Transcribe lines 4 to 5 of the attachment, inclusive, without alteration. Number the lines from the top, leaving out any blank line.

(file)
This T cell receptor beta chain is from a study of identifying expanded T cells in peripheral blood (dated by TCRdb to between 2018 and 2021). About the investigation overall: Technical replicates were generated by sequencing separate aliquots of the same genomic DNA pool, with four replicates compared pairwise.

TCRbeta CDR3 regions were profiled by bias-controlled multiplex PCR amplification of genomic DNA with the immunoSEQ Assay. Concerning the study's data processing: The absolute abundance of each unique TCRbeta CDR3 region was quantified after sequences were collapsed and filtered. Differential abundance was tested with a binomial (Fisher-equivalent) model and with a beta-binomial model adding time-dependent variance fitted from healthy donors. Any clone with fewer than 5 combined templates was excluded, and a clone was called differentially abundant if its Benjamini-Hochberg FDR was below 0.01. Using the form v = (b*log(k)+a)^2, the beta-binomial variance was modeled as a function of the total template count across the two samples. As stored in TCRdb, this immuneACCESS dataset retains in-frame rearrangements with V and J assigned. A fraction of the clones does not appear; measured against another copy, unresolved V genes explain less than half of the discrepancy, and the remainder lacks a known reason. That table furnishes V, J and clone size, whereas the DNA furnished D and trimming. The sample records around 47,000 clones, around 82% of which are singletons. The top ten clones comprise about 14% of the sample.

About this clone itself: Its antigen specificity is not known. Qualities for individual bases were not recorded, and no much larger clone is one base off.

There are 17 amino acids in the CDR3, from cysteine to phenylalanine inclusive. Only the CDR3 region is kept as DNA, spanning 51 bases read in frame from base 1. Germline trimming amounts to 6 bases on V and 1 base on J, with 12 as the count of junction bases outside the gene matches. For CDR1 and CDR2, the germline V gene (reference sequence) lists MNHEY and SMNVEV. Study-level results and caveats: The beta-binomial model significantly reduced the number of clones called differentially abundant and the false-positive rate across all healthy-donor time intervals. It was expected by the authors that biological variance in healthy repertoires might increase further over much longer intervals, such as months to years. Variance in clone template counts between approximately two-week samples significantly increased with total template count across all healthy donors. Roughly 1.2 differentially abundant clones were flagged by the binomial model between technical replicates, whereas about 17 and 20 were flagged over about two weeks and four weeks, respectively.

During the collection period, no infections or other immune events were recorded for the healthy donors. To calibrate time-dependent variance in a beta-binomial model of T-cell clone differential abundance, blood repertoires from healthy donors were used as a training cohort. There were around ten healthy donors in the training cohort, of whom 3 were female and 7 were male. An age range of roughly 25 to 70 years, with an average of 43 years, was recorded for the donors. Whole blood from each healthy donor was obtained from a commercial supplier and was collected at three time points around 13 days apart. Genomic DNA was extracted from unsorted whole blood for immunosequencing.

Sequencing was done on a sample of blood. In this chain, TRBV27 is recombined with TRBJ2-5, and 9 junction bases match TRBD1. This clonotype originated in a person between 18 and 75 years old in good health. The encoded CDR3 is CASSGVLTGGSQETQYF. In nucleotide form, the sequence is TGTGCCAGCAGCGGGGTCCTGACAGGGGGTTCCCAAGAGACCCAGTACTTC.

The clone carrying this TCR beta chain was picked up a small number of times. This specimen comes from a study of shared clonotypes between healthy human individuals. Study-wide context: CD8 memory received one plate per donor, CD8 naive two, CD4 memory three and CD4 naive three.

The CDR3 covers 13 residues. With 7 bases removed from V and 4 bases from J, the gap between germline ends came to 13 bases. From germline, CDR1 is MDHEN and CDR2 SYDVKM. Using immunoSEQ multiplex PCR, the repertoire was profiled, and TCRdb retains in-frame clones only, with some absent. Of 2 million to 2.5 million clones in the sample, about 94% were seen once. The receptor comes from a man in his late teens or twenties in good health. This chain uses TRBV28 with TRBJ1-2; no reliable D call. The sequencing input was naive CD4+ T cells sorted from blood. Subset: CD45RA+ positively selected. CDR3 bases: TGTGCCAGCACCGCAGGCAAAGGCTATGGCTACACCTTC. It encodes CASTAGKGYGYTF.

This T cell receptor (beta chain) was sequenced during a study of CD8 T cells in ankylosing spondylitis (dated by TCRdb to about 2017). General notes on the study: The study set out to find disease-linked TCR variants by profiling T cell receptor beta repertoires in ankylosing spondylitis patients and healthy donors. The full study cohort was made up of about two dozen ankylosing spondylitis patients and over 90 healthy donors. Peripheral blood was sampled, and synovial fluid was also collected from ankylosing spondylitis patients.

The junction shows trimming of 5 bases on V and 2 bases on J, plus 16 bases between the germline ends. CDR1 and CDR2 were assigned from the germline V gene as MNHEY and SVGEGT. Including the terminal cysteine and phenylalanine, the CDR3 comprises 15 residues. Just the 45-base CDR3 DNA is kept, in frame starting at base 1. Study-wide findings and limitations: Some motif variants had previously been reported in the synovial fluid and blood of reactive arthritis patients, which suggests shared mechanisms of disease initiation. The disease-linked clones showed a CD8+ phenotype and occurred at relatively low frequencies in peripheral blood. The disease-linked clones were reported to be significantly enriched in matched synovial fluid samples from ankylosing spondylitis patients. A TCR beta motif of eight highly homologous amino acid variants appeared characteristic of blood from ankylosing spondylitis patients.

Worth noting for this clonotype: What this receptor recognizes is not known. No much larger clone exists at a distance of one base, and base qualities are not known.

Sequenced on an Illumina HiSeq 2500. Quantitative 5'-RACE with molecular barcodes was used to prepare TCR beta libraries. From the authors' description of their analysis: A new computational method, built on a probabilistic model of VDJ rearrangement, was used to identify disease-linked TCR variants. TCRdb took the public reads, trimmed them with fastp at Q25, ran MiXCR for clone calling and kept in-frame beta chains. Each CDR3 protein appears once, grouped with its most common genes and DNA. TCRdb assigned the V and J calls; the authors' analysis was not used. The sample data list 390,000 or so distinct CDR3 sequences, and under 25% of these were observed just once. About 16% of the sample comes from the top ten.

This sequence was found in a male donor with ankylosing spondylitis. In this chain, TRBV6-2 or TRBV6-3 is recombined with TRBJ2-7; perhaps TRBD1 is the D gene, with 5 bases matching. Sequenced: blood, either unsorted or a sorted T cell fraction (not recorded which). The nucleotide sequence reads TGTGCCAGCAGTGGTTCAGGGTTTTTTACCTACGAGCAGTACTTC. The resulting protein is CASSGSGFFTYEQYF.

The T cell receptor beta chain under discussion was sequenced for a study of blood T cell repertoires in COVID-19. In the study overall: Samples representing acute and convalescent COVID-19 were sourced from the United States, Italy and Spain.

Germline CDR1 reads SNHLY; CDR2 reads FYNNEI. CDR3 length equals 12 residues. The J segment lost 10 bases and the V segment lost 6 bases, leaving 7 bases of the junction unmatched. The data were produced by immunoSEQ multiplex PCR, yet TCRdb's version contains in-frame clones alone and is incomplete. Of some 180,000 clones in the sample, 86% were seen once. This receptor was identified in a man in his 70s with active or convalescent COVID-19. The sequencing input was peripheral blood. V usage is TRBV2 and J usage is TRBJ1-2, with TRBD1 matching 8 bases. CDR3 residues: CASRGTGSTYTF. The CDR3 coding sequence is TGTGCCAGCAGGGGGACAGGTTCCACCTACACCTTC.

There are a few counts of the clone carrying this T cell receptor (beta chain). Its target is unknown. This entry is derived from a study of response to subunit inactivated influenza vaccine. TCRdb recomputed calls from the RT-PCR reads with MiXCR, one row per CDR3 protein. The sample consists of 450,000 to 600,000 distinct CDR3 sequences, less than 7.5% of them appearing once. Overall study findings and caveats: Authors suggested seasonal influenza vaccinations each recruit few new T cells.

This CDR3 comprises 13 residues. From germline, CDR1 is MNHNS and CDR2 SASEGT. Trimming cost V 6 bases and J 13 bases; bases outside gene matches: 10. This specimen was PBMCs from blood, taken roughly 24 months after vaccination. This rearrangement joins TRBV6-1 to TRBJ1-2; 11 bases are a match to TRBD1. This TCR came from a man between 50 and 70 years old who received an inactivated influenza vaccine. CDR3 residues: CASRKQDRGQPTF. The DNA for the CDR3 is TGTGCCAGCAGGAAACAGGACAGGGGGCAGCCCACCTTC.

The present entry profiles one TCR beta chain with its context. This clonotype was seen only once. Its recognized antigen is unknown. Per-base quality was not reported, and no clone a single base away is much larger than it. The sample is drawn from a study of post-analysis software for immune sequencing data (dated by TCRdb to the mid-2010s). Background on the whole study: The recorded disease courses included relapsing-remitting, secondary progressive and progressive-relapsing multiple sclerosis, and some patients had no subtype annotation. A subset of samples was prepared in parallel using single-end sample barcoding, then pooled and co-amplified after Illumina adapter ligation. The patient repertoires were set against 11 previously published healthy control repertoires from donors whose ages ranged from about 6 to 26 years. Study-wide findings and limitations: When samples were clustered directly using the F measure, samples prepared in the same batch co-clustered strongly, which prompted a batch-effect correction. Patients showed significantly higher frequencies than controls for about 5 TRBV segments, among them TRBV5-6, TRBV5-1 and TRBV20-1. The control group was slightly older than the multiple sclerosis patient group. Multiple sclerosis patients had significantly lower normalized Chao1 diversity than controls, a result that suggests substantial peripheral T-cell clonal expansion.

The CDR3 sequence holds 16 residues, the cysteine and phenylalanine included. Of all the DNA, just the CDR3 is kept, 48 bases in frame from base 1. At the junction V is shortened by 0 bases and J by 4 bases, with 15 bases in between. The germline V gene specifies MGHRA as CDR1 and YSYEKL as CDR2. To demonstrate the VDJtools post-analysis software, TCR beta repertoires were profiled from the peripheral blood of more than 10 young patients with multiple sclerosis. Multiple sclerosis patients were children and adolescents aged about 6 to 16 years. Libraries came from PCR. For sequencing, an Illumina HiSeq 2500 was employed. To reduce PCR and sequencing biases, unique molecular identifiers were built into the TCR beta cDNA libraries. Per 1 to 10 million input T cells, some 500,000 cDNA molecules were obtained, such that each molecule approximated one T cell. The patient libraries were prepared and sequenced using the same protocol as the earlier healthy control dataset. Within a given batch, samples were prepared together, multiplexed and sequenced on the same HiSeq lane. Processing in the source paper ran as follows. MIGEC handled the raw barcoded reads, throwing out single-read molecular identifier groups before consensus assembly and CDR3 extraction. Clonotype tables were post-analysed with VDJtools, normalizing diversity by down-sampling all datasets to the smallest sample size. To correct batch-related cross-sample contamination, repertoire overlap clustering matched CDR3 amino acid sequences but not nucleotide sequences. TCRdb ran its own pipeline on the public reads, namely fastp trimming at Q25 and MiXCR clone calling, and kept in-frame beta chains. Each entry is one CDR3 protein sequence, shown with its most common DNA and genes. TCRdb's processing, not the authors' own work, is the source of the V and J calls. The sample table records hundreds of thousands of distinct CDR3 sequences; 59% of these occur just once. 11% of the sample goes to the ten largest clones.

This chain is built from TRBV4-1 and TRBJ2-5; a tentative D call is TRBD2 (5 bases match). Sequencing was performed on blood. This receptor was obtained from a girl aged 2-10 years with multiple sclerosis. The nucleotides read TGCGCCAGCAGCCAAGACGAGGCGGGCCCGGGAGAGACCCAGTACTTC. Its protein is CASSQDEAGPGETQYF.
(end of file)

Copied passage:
There are 17 amino acids in the CDR3, from cysteine to phenylalanine inclusive. Only the CDR3 region is kept as DNA, spanning 51 bases read in frame from base 1. Germline trimming amounts to 6 bases on V and 1 base on J, with 12 as the count of junction bases outside the gene matches. For CDR1 and CDR2, the germline V gene (reference sequence) lists MNHEY and SMNVEV. Study-level results and caveats: The beta-binomial model significantly reduced the number of clones called differentially abundant and the false-positive rate across all healthy-donor time intervals. It was expected by the authors that biological variance in healthy repertoires might increase further over much longer intervals, such as months to years. Variance in clone template counts between approximately two-week samples significantly increased with total template count across all healthy donors. Roughly 1.2 differentially abundant clones were flagged by the binomial model between technical replicates, whereas about 17 and 20 were flagged over about two weeks and four weeks, respectively.

During the collection period, no infections or other immune events were recorded for the healthy donors. To calibrate time-dependent variance in a beta-binomial model of T-cell clone differential abundance, blood repertoires from healthy donors were used as a training cohort. There were around ten healthy donors in the training cohort, of whom 3 were female and 7 were male. An age range of roughly 25 to 70 years, with an average of 43 years, was recorded for the donors. Whole blood from each healthy donor was obtained from a commercial supplier and was collected at three time points around 13 days apart. Genomic DNA was extracted from unsorted whole blood for immunosequencing.